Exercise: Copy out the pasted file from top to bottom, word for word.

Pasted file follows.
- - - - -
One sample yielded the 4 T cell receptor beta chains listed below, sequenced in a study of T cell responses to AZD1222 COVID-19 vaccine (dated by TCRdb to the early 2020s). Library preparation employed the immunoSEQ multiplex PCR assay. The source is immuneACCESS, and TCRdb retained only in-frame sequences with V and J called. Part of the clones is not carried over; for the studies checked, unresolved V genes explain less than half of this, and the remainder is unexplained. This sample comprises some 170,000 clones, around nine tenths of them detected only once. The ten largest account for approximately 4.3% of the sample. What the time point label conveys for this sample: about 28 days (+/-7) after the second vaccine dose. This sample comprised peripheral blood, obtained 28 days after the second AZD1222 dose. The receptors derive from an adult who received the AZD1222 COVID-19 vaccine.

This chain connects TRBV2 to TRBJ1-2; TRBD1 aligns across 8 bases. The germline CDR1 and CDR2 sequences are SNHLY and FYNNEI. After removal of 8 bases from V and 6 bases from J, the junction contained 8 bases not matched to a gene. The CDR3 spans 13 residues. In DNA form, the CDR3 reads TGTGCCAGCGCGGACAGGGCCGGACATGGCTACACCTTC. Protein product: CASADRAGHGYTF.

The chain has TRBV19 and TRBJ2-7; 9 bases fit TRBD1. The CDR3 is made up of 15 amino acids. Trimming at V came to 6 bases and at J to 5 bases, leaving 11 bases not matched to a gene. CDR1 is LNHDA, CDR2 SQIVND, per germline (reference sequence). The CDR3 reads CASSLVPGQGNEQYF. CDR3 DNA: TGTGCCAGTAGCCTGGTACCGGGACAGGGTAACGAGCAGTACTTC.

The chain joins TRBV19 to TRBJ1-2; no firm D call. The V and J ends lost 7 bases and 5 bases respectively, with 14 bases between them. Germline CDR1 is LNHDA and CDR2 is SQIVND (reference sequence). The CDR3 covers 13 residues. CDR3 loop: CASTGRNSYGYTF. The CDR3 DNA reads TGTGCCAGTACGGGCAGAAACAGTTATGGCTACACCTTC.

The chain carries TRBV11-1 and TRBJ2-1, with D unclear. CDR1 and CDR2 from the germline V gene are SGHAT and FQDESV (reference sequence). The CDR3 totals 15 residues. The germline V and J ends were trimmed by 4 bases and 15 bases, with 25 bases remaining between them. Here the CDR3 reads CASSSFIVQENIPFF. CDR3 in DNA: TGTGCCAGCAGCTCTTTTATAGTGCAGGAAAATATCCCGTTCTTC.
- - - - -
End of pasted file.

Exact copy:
One sample yielded the 4 T cell receptor beta chains listed below, sequenced in a study of T cell responses to AZD1222 COVID-19 vaccine (dated by TCRdb to the early 2020s). Library preparation employed the immunoSEQ multiplex PCR assay. The source is immuneACCESS, and TCRdb retained only in-frame sequences with V and J called. Part of the clones is not carried over; for the studies checked, unresolved V genes explain less than half of this, and the remainder is unexplained. This sample comprises some 170,000 clones, around nine tenths of them detected only once. The ten largest account for approximately 4.3% of the sample. What the time point label conveys for this sample: about 28 days (+/-7) after the second vaccine dose. This sample comprised peripheral blood, obtained 28 days after the second AZD1222 dose. The receptors derive from an adult who received the AZD1222 COVID-19 vaccine.

This chain connects TRBV2 to TRBJ1-2; TRBD1 aligns across 8 bases. The germline CDR1 and CDR2 sequences are SNHLY and FYNNEI. After removal of 8 bases from V and 6 bases from J, the junction contained 8 bases not matched to a gene. The CDR3 spans 13 residues. In DNA form, the CDR3 reads TGTGCCAGCGCGGACAGGGCCGGACATGGCTACACCTTC. Protein product: CASADRAGHGYTF.

The chain has TRBV19 and TRBJ2-7; 9 bases fit TRBD1. The CDR3 is made up of 15 amino acids. Trimming at V came to 6 bases and at J to 5 bases, leaving 11 bases not matched to a gene. CDR1 is LNHDA, CDR2 SQIVND, per germline (reference sequence). The CDR3 reads CASSLVPGQGNEQYF. CDR3 DNA: TGTGCCAGTAGCCTGGTACCGGGACAGGGTAACGAGCAGTACTTC.

The chain joins TRBV19 to TRBJ1-2; no firm D call. The V and J ends lost 7 bases and 5 bases respectively, with 14 bases between them. Germline CDR1 is LNHDA and CDR2 is SQIVND (reference sequence). The CDR3 covers 13 residues. CDR3 loop: CASTGRNSYGYTF. The CDR3 DNA reads TGTGCCAGTACGGGCAGAAACAGTTATGGCTACACCTTC.

The chain carries TRBV11-1 and TRBJ2-1, with D unclear. CDR1 and CDR2 from the germline V gene are SGHAT and FQDESV (reference sequence). The CDR3 totals 15 residues. The germline V and J ends were trimmed by 4 bases and 15 bases, with 25 bases remaining between them. Here the CDR3 reads CASSSFIVQENIPFF. CDR3 in DNA: TGTGCCAGCAGCTCTTTTATAGTGCAGGAAAATATCCCGTTCTTC.